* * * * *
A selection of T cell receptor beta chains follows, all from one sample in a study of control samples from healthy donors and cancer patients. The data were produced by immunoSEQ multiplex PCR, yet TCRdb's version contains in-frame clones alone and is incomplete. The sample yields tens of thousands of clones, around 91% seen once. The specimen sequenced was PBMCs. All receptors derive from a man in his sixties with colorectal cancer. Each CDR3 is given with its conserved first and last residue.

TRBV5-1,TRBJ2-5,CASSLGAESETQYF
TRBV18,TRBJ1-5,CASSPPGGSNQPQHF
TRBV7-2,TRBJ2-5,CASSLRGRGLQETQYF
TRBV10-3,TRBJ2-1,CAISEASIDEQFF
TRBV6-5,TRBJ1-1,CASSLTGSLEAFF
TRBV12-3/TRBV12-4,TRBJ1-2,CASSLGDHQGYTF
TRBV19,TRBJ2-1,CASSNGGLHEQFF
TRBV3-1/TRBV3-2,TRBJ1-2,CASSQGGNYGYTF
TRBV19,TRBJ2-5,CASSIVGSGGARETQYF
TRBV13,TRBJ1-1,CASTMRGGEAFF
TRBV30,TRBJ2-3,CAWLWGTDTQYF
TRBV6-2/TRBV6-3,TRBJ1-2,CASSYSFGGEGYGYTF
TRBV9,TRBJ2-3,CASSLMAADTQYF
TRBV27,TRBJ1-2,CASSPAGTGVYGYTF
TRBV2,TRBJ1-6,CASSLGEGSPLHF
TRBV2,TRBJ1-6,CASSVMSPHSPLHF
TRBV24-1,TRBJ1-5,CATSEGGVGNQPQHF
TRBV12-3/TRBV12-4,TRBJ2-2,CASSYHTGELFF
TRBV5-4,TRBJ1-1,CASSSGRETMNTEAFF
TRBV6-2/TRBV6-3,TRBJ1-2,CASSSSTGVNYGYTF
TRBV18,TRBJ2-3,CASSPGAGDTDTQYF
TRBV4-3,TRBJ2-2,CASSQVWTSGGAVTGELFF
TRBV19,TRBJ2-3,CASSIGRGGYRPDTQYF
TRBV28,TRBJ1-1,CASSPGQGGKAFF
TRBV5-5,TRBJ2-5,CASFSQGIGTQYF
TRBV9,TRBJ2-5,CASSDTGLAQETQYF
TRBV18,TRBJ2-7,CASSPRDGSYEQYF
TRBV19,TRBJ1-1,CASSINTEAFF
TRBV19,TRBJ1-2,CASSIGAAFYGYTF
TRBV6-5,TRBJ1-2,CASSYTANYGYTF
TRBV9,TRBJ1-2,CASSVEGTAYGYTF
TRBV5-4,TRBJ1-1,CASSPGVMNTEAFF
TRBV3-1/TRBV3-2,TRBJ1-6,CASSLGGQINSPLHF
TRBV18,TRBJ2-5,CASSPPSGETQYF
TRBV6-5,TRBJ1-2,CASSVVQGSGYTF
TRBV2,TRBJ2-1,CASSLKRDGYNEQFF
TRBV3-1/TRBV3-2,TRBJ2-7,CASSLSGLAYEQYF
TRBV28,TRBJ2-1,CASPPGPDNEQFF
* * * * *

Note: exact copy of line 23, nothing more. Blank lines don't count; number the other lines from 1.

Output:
TRBV4-3,TRBJ2-2,CASSQVWTSGGAVTGELFF